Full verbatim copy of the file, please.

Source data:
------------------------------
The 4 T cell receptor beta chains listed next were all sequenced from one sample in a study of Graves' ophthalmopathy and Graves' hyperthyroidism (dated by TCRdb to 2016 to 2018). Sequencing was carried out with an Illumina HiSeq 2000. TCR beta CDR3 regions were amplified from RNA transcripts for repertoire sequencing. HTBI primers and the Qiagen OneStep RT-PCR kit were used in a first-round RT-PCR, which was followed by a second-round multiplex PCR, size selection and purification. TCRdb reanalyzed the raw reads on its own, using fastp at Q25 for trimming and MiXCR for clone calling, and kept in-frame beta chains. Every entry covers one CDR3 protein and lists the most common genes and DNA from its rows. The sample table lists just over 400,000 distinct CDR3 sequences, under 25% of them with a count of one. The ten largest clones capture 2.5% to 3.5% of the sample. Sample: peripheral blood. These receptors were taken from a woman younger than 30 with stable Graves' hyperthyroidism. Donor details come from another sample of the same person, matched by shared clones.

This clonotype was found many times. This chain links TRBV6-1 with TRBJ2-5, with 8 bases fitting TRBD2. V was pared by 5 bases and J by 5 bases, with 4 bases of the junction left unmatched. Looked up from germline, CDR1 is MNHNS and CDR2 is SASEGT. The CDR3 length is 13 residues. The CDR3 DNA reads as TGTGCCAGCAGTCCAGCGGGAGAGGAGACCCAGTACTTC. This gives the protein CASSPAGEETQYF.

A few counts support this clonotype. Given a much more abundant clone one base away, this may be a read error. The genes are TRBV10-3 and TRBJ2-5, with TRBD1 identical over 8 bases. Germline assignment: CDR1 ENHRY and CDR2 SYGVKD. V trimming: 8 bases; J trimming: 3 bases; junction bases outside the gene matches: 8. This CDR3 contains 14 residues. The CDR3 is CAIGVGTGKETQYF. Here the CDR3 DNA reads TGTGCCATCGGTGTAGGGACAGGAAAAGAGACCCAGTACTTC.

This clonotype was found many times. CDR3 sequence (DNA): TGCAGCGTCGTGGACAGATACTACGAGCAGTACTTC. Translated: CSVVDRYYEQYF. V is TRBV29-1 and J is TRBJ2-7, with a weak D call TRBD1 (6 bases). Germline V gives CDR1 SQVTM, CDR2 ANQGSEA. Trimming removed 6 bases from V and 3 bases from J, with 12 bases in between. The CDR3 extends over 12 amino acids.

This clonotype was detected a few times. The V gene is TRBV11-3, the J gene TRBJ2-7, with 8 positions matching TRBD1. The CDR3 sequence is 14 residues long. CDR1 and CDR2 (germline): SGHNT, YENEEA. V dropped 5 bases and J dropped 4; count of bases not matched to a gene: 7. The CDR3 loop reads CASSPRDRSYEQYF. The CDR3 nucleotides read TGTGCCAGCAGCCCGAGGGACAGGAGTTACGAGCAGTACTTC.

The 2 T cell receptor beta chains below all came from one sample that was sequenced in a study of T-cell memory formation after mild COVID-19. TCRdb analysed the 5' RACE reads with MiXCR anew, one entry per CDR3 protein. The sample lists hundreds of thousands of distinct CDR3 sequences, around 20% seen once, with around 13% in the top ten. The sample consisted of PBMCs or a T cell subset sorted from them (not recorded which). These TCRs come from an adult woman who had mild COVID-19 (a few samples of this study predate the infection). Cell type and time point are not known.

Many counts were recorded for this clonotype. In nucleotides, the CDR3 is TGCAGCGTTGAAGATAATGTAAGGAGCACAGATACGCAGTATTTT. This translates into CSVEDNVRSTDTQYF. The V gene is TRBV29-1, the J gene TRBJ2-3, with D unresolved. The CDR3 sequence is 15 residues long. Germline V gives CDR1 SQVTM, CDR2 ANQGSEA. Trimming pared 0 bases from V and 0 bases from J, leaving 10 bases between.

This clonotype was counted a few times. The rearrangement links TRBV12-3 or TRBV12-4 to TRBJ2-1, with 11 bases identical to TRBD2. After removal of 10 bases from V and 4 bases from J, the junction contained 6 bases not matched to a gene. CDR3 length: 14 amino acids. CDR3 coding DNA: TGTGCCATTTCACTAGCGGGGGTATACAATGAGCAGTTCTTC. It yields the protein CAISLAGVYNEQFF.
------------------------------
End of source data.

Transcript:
The 4 T cell receptor beta chains listed next were all sequenced from one sample in a study of Graves' ophthalmopathy and Graves' hyperthyroidism (dated by TCRdb to 2016 to 2018). Sequencing was carried out with an Illumina HiSeq 2000. TCR beta CDR3 regions were amplified from RNA transcripts for repertoire sequencing. HTBI primers and the Qiagen OneStep RT-PCR kit were used in a first-round RT-PCR, which was followed by a second-round multiplex PCR, size selection and purification. TCRdb reanalyzed the raw reads on its own, using fastp at Q25 for trimming and MiXCR for clone calling, and kept in-frame beta chains. Every entry covers one CDR3 protein and lists the most common genes and DNA from its rows. The sample table lists just over 400,000 distinct CDR3 sequences, under 25% of them with a count of one. The ten largest clones capture 2.5% to 3.5% of the sample. Sample: peripheral blood. These receptors were taken from a woman younger than 30 with stable Graves' hyperthyroidism. Donor details come from another sample of the same person, matched by shared clones.

This clonotype was found many times. This chain links TRBV6-1 with TRBJ2-5, with 8 bases fitting TRBD2. V was pared by 5 bases and J by 5 bases, with 4 bases of the junction left unmatched. Looked up from germline, CDR1 is MNHNS and CDR2 is SASEGT. The CDR3 length is 13 residues. The CDR3 DNA reads as TGTGCCAGCAGTCCAGCGGGAGAGGAGACCCAGTACTTC. This gives the protein CASSPAGEETQYF.

A few counts support this clonotype. Given a much more abundant clone one base away, this may be a read error. The genes are TRBV10-3 and TRBJ2-5, with TRBD1 identical over 8 bases. Germline assignment: CDR1 ENHRY and CDR2 SYGVKD. V trimming: 8 bases; J trimming: 3 bases; junction bases outside the gene matches: 8. This CDR3 contains 14 residues. The CDR3 is CAIGVGTGKETQYF. Here the CDR3 DNA reads TGTGCCATCGGTGTAGGGACAGGAAAAGAGACCCAGTACTTC.

This clonotype was found many times. CDR3 sequence (DNA): TGCAGCGTCGTGGACAGATACTACGAGCAGTACTTC. Translated: CSVVDRYYEQYF. V is TRBV29-1 and J is TRBJ2-7, with a weak D call TRBD1 (6 bases). Germline V gives CDR1 SQVTM, CDR2 ANQGSEA. Trimming removed 6 bases from V and 3 bases from J, with 12 bases in between. The CDR3 extends over 12 amino acids.

This clonotype was detected a few times. The V gene is TRBV11-3, the J gene TRBJ2-7, with 8 positions matching TRBD1. The CDR3 sequence is 14 residues long. CDR1 and CDR2 (germline): SGHNT, YENEEA. V dropped 5 bases and J dropped 4; count of bases not matched to a gene: 7. The CDR3 loop reads CASSPRDRSYEQYF. The CDR3 nucleotides read TGTGCCAGCAGCCCGAGGGACAGGAGTTACGAGCAGTACTTC.

The 2 T cell receptor beta chains below all came from one sample that was sequenced in a study of T-cell memory formation after mild COVID-19. TCRdb analysed the 5' RACE reads with MiXCR anew, one entry per CDR3 protein. The sample lists hundreds of thousands of distinct CDR3 sequences, around 20% seen once, with around 13% in the top ten. The sample consisted of PBMCs or a T cell subset sorted from them (not recorded which). These TCRs come from an adult woman who had mild COVID-19 (a few samples of this study predate the infection). Cell type and time point are not known.

Many counts were recorded for this clonotype. In nucleotides, the CDR3 is TGCAGCGTTGAAGATAATGTAAGGAGCACAGATACGCAGTATTTT. This translates into CSVEDNVRSTDTQYF. The V gene is TRBV29-1, the J gene TRBJ2-3, with D unresolved. The CDR3 sequence is 15 residues long. Germline V gives CDR1 SQVTM, CDR2 ANQGSEA. Trimming pared 0 bases from V and 0 bases from J, leaving 10 bases between.

This clonotype was counted a few times. The rearrangement links TRBV12-3 or TRBV12-4 to TRBJ2-1, with 11 bases identical to TRBD2. After removal of 10 bases from V and 4 bases from J, the junction contained 6 bases not matched to a gene. CDR3 length: 14 amino acids. CDR3 coding DNA: TGTGCCATTTCACTAGCGGGGGTATACAATGAGCAGTTCTTC. It yields the protein CAISLAGVYNEQFF.